William Henry Simcox
William Henry Simcox
The Revelation of S. John the Divine: With Notes and Introduction (1890)
Now it is possible to point out several schemes, according to which this prediction was more or less accurately fulfilled. Perhaps the most satisfactory is, to take the five fallen kings to be those from Augustus to Nero inclusive, and to suppose the three claimants of empire, Galba, Otho, and Vitel- lius, not to be counted as actual emperors. Then the sixth will be Vespasian, the seventh the shortlived Titus, and the eighth Domitian, a tyrant and a persecutor, who was recognised both by Christians and Pagans as a revival of Nero. It is probable that this was the interpretation really given, if not by St Victorinus, at all events by the authorities he used and ought to have followed.
It harmonises with this, that in ch. xi. Jerusalem and the Temple there are apparently spoken of as still existing. It is true, we cannot be sure how far we are to understand such passages literally, how far ” the Holy City ” and ” the Temple of God” are to be understood spiritually of their evangelical antitypes. But on the whole it appears simplest to take the literal sense, which appears to be the traditional one. There is even a respectable amount of traditional evidence for referring to the fall of Jerusalem the vision of the seven seals in ch. vi.: and this interpretation is supported by the close resemblance between the imagery there, and that in our Lord’s prophecy, St Matt. xxiv. &c.
Thus on the question of date, as of authorship, we seem to find external evidence in conflict with internal. On the former question, we found the possibility of reconciliation between the two to be conditional on our decision on this point: on the other hand, it is a consideration in deciding this, what view will best harmonise all the evidence on all the questions affecting the book. And on the whole, the most probable view seems to be, that the Revelation was written by the Apostle John, at some time between the death of Nero in June A.D. 68, and the capture of Jerusalem in August A. D. 70: the Gospel and Epistles being much later works of the same author. ” (The Revelation of S. John the Divine: With Notes and Introduction, xxxix)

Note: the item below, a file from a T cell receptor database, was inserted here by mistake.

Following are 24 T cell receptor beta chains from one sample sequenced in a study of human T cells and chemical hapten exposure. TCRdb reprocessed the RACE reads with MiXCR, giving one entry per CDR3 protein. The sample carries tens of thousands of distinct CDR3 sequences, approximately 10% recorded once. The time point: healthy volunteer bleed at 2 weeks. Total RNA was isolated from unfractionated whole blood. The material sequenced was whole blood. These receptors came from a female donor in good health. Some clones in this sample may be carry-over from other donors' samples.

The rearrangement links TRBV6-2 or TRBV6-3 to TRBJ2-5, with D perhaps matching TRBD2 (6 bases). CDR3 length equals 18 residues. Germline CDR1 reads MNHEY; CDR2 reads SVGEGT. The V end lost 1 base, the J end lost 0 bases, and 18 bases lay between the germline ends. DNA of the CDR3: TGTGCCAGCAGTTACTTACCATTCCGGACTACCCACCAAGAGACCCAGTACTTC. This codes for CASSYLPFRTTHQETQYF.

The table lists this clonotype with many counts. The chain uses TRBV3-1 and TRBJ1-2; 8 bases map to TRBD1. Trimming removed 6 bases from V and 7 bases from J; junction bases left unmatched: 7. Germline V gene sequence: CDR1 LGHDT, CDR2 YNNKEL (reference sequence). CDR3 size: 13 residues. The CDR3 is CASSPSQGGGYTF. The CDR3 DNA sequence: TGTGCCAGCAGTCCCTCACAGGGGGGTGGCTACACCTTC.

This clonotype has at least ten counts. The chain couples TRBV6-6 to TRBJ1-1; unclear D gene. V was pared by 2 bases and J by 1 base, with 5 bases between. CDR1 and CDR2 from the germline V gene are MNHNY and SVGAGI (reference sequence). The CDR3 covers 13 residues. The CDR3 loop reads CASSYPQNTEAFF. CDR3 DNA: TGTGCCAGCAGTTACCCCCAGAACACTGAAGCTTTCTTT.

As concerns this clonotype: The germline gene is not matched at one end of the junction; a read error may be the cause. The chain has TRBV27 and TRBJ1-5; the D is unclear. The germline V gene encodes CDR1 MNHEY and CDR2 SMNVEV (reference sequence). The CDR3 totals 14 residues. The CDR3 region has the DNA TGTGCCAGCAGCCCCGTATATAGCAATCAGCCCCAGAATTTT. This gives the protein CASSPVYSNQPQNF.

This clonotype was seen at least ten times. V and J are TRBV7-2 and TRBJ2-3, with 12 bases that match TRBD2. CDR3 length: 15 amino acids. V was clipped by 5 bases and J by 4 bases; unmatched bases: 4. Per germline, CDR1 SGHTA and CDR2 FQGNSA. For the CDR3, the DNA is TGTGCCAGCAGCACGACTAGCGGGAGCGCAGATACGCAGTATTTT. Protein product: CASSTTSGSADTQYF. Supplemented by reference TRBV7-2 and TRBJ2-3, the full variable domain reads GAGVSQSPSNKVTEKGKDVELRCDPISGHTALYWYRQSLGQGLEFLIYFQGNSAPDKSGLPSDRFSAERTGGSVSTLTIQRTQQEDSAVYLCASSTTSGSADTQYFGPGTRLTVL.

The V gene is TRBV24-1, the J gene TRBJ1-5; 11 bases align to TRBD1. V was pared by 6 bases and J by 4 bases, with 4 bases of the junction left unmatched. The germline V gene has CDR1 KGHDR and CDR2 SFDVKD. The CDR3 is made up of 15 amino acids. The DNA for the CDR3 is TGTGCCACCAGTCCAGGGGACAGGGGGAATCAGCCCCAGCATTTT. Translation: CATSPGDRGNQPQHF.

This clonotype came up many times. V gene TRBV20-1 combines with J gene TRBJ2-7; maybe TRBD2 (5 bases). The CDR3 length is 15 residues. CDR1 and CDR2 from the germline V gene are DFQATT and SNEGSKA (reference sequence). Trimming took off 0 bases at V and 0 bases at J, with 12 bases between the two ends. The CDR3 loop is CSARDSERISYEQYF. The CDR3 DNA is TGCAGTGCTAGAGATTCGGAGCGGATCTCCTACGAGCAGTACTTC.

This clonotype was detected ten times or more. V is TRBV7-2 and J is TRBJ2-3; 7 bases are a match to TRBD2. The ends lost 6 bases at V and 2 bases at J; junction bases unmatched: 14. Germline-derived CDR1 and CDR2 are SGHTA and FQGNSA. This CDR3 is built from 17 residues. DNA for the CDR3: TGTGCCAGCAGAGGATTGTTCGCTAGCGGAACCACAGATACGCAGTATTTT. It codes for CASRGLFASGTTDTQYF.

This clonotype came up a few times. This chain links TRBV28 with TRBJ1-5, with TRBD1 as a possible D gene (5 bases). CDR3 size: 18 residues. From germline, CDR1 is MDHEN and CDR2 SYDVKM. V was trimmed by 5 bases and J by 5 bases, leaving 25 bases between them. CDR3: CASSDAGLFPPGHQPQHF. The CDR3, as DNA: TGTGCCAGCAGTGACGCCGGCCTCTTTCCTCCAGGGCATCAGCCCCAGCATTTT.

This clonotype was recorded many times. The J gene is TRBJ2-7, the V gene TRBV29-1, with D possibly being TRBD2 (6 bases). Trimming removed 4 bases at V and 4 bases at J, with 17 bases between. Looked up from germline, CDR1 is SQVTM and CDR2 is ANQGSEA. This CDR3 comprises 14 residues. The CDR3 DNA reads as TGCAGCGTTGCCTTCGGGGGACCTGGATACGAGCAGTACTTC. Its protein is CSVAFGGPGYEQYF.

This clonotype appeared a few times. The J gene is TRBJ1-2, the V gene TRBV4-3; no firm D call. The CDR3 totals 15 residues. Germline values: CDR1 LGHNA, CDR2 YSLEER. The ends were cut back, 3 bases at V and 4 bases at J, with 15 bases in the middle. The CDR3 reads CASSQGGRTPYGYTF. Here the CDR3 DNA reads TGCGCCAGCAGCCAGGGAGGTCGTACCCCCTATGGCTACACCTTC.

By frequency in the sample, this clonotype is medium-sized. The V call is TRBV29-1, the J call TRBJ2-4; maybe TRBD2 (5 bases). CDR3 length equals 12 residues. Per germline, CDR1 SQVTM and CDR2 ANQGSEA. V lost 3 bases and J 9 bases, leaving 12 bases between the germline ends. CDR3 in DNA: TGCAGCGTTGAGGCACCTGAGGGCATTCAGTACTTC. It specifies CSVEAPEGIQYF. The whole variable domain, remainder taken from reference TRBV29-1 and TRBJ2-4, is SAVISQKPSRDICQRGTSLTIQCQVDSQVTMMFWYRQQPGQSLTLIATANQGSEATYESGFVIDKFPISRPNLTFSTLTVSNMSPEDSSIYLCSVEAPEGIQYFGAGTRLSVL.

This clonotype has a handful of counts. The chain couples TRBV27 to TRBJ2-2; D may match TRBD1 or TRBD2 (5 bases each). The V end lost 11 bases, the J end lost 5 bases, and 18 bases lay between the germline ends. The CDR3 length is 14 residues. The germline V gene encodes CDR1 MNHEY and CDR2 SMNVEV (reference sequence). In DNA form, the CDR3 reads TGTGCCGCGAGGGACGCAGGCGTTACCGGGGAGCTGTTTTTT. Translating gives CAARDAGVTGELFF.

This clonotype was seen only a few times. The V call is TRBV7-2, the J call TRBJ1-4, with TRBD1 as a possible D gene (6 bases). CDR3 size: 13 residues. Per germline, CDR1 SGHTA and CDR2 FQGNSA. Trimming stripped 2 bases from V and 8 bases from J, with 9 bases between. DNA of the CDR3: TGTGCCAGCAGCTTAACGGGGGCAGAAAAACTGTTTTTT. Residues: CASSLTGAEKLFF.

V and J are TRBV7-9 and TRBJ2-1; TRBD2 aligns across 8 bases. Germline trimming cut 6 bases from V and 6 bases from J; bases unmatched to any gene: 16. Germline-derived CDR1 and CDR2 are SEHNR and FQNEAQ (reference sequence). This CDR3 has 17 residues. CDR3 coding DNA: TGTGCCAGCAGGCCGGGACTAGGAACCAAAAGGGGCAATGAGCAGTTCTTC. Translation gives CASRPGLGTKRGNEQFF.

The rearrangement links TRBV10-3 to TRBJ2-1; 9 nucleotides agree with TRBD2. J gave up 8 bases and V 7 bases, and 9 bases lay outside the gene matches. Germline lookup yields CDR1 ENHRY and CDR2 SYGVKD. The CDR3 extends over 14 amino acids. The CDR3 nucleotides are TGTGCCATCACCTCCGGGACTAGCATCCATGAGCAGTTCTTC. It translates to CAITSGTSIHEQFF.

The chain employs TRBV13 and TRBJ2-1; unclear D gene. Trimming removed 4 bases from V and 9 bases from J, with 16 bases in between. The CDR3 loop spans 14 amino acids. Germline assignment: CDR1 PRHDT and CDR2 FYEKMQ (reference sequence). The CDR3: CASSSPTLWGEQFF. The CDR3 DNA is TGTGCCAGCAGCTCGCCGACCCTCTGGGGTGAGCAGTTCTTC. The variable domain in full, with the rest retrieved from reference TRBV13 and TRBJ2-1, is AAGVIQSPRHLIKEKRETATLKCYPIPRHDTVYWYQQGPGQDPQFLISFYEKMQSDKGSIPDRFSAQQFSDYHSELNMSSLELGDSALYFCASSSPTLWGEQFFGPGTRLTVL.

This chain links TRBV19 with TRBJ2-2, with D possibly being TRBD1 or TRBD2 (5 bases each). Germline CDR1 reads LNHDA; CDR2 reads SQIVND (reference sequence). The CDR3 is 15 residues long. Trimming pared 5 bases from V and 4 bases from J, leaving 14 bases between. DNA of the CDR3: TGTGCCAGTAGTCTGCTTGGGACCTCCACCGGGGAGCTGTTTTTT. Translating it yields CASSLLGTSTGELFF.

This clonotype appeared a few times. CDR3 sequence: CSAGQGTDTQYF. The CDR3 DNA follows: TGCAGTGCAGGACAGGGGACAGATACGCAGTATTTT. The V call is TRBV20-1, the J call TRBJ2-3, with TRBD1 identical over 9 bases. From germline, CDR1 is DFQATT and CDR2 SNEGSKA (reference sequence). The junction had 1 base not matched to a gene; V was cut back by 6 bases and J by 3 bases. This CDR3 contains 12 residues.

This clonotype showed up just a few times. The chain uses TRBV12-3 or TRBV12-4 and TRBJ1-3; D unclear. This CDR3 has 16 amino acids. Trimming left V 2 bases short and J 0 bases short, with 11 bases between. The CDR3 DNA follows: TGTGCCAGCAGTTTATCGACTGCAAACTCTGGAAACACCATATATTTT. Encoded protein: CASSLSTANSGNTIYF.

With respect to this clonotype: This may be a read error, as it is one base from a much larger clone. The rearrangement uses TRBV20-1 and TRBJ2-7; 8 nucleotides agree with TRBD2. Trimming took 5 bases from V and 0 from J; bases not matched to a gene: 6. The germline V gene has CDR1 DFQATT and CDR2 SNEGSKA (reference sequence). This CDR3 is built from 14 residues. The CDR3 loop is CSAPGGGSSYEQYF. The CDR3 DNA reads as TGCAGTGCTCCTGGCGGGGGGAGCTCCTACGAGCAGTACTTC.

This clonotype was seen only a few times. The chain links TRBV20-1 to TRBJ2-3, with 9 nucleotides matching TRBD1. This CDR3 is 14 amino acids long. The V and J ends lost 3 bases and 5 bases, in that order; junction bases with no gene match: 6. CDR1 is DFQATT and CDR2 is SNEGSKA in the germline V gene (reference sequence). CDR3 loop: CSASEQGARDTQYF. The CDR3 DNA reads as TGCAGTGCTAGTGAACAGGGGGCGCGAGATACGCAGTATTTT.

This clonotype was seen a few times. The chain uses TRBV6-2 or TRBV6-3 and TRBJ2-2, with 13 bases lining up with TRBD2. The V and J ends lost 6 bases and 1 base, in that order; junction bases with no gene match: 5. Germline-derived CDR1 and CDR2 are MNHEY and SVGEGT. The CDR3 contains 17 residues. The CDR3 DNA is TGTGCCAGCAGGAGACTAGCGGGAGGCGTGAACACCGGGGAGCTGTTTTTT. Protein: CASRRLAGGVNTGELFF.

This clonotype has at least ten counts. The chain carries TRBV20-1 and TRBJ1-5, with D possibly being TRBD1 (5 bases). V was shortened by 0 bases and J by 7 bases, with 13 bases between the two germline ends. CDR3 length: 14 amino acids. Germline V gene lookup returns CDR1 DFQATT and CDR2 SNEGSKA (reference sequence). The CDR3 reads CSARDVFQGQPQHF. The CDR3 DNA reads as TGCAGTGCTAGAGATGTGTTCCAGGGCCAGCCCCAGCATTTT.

WHAT OTHERS HAVE SAID
Revere Franklin Weidner (1898)
Simcox, William Henry. The Revelation of St. John the Divine. With Notes and Introduction. Cambridge, 1890. The volume belongs to the Cambridge Bible for Schools and Colleges. Simcox has also written the notes on Revelation in the Cambridge Greek Testament for Schools and Colleges, the Introduction and Appendixes, covering over 90 pages, being virtually the same in both editions. He accepts the early date of the Apocalypse, and tries to unite the Preterist and the Futurist schemes of interpretation. He thinks that the Apocalypse “was written specially for the Church of the Apostles’ own age, and for the Church of the last age of all: we need not therefore expect to find any intermediate age of affliction, or any intermediate enemy of the truth, indicated with such individualizing detail as Nero and his persecution on the one hand, or Antichrist and his on the other.” There was an imperfect and inadequate fulfilment of the prophecies of Antichrist in this book in the persons of Nero and Domitian, but we must look for a more complete fulfilment at the last times. ” We may thus recognize an element of truth in the two rival schemes of interpretation commonly called the preterist and futurist—that which sees in the Revelation only a prediction or forecast of events near the Seer’s own time, and now past, and that which sees a prediction of events wholly or almost wholly future, and only to be fulfilled in the few last years of the world’s existence. . . . Revelation may be regarded as a picture of the persecution of the Church, ‘ in type ‘ by such emperors as Nero and Domitian, ‘ in truth’ by the Antichrist of the last days, and a prophecy of Christ’s victory over both enemies, the type and the antitype.” The work, small as it is, is a valuable contribution to the literature of the Apocalypse.” (Annotations on the Revelation of St. John the Divine, lvii)
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